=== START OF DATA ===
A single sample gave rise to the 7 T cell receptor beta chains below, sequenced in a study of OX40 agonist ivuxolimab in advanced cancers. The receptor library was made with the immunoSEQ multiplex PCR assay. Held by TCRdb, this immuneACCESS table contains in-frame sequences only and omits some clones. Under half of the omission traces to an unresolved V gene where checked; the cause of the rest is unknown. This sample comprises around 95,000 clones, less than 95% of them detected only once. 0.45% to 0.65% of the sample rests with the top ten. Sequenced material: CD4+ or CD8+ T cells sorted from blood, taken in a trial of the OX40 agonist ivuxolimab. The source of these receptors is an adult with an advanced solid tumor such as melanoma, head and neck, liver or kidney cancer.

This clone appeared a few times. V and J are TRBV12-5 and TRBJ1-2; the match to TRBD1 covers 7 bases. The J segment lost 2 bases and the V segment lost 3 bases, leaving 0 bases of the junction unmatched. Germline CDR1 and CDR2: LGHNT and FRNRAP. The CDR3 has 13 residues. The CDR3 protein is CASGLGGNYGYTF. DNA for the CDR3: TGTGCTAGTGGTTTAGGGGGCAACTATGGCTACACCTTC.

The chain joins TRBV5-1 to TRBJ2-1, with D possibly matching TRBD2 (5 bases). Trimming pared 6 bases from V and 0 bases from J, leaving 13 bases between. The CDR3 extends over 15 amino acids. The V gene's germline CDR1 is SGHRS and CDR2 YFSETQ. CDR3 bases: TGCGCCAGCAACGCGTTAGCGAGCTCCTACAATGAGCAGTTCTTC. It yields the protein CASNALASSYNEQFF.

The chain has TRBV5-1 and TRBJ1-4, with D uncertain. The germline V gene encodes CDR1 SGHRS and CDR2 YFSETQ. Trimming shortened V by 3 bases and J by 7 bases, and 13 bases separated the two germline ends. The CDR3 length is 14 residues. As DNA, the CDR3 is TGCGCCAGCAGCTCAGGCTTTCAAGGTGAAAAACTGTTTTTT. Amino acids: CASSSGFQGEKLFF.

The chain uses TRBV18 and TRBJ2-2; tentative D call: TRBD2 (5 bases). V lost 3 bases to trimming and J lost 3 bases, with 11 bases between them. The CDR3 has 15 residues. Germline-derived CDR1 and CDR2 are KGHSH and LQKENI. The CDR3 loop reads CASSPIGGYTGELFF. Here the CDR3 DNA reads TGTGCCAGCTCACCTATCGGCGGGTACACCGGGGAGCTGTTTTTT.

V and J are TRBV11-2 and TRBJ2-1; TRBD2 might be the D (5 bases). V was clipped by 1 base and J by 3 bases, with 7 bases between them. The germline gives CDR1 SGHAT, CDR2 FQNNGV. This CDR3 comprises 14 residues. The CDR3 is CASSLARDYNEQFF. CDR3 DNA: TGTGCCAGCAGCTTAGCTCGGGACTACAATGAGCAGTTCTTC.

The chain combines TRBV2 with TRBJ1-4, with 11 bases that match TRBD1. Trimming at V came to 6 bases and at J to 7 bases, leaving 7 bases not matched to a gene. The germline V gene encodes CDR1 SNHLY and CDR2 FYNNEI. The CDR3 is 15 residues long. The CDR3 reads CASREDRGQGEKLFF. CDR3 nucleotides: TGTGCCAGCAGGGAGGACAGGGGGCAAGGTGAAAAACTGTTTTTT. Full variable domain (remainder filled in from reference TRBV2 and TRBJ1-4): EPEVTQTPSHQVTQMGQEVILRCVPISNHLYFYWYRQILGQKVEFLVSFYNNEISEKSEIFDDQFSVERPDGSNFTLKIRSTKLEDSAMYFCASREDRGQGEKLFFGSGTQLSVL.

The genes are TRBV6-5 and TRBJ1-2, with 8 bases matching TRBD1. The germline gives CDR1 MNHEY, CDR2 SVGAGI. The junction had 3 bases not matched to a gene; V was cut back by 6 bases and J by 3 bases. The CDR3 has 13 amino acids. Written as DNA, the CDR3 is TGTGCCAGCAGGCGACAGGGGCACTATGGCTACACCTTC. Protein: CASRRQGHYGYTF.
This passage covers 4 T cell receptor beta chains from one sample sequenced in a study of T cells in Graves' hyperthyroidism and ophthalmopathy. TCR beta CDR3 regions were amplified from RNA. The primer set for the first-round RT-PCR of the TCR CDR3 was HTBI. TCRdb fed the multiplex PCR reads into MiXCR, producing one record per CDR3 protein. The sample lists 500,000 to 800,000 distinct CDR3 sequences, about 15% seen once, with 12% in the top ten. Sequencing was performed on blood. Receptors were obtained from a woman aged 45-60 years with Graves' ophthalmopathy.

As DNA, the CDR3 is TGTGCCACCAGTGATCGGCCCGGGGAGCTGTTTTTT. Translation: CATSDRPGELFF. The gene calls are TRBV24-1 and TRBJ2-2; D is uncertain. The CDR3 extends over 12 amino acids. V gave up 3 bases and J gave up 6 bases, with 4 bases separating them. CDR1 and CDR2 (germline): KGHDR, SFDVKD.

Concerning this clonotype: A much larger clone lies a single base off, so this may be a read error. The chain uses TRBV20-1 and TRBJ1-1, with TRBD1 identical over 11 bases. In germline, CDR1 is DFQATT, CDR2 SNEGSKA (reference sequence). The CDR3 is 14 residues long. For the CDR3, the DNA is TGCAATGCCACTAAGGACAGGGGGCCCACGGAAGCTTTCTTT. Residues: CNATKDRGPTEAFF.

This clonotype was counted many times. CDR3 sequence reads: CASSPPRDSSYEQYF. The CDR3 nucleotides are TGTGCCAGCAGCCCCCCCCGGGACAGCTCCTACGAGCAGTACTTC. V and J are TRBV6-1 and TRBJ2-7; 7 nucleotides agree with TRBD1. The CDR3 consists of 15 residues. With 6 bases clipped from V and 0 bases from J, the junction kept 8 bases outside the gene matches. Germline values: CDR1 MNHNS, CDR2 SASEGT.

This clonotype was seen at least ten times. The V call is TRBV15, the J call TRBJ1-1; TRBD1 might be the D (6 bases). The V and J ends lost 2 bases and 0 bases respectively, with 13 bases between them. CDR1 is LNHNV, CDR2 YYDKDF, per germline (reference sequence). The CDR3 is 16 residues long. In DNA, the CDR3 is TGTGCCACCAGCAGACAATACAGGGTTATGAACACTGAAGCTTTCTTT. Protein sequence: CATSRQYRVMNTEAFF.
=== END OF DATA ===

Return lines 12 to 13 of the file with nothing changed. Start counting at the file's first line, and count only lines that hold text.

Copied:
This clonotype was counted many times. CDR3 sequence reads: CASSPPRDSSYEQYF. The CDR3 nucleotides are TGTGCCAGCAGCCCCCCCCGGGACAGCTCCTACGAGCAGTACTTC. V and J are TRBV6-1 and TRBJ2-7; 7 nucleotides agree with TRBD1. The CDR3 consists of 15 residues. With 6 bases clipped from V and 0 bases from J, the junction kept 8 bases outside the gene matches. Germline values: CDR1 MNHNS, CDR2 SASEGT.

This clonotype was seen at least ten times. The V call is TRBV15, the J call TRBJ1-1; TRBD1 might be the D (6 bases). The V and J ends lost 2 bases and 0 bases respectively, with 13 bases between them. CDR1 is LNHNV, CDR2 YYDKDF, per germline (reference sequence). The CDR3 is 16 residues long. In DNA, the CDR3 is TGTGCCACCAGCAGACAATACAGGGTTATGAACACTGAAGCTTTCTTT. Protein sequence: CATSRQYRVMNTEAFF.